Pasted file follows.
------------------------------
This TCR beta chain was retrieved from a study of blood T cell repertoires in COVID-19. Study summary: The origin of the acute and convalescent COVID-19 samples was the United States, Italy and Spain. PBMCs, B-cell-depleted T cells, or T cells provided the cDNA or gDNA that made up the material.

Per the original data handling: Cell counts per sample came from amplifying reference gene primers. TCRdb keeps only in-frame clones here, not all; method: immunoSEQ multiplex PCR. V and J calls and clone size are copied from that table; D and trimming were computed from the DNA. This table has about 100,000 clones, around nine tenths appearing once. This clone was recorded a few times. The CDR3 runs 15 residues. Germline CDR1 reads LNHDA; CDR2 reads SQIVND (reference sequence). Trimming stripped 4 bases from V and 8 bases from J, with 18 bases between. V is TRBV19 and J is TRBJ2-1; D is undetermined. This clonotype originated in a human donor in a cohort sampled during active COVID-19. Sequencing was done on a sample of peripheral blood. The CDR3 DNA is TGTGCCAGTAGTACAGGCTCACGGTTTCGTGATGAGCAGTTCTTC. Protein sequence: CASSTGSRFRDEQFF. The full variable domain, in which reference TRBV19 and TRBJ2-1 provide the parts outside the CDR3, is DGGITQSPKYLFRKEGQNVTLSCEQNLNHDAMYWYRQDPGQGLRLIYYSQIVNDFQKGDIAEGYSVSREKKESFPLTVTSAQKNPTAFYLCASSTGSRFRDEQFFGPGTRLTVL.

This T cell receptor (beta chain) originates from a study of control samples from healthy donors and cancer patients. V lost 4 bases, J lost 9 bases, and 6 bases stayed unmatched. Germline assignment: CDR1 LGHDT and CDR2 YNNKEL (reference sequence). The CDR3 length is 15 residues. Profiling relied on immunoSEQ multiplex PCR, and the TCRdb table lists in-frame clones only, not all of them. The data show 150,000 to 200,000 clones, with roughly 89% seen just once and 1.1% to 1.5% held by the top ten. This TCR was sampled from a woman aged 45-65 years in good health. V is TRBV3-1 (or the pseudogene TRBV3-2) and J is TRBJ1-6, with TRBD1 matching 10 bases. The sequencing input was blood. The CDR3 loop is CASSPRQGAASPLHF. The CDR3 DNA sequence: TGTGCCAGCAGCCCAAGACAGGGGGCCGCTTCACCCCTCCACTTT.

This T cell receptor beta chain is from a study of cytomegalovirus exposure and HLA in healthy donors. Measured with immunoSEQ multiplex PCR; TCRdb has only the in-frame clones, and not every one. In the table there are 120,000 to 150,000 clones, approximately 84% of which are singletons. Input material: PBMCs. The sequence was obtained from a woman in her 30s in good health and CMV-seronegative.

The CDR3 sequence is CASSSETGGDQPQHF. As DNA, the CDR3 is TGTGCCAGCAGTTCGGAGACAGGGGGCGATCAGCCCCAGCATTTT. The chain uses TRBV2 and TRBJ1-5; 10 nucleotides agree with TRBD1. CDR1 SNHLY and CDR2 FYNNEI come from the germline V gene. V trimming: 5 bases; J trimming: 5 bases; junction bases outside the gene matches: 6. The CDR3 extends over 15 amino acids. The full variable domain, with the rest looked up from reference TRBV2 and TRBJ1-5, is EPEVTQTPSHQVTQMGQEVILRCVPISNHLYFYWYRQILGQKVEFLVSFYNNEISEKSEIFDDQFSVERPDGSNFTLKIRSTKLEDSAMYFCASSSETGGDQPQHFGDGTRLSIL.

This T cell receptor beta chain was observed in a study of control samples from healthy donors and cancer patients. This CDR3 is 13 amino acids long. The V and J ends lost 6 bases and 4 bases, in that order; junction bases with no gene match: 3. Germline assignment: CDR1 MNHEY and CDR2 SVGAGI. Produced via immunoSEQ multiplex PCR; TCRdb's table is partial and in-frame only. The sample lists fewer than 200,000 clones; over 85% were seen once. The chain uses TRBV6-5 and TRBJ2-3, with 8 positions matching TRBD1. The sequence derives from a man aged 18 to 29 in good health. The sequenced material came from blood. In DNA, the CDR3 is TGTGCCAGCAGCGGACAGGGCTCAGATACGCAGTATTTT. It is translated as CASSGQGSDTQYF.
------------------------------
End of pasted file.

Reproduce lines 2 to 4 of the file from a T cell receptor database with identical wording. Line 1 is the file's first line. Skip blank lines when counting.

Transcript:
Per the original data handling: Cell counts per sample came from amplifying reference gene primers. TCRdb keeps only in-frame clones here, not all; method: immunoSEQ multiplex PCR. V and J calls and clone size are copied from that table; D and trimming were computed from the DNA. This table has about 100,000 clones, around nine tenths appearing once. This clone was recorded a few times. The CDR3 runs 15 residues. Germline CDR1 reads LNHDA; CDR2 reads SQIVND (reference sequence). Trimming stripped 4 bases from V and 8 bases from J, with 18 bases between. V is TRBV19 and J is TRBJ2-1; D is undetermined. This clonotype originated in a human donor in a cohort sampled during active COVID-19. Sequencing was done on a sample of peripheral blood. The CDR3 DNA is TGTGCCAGTAGTACAGGCTCACGGTTTCGTGATGAGCAGTTCTTC. Protein sequence: CASSTGSRFRDEQFF. The full variable domain, in which reference TRBV19 and TRBJ2-1 provide the parts outside the CDR3, is DGGITQSPKYLFRKEGQNVTLSCEQNLNHDAMYWYRQDPGQGLRLIYYSQIVNDFQKGDIAEGYSVSREKKESFPLTVTSAQKNPTAFYLCASSTGSRFRDEQFFGPGTRLTVL.

This T cell receptor (beta chain) originates from a study of control samples from healthy donors and cancer patients. V lost 4 bases, J lost 9 bases, and 6 bases stayed unmatched. Germline assignment: CDR1 LGHDT and CDR2 YNNKEL (reference sequence). The CDR3 length is 15 residues. Profiling relied on immunoSEQ multiplex PCR, and the TCRdb table lists in-frame clones only, not all of them. The data show 150,000 to 200,000 clones, with roughly 89% seen just once and 1.1% to 1.5% held by the top ten. This TCR was sampled from a woman aged 45-65 years in good health. V is TRBV3-1 (or the pseudogene TRBV3-2) and J is TRBJ1-6, with TRBD1 matching 10 bases. The sequencing input was blood. The CDR3 loop is CASSPRQGAASPLHF. The CDR3 DNA sequence: TGTGCCAGCAGCCCAAGACAGGGGGCCGCTTCACCCCTCCACTTT.

This T cell receptor beta chain is from a study of cytomegalovirus exposure and HLA in healthy donors. Measured with immunoSEQ multiplex PCR; TCRdb has only the in-frame clones, and not every one. In the table there are 120,000 to 150,000 clones, approximately 84% of which are singletons. Input material: PBMCs. The sequence was obtained from a woman in her 30s in good health and CMV-seronegative.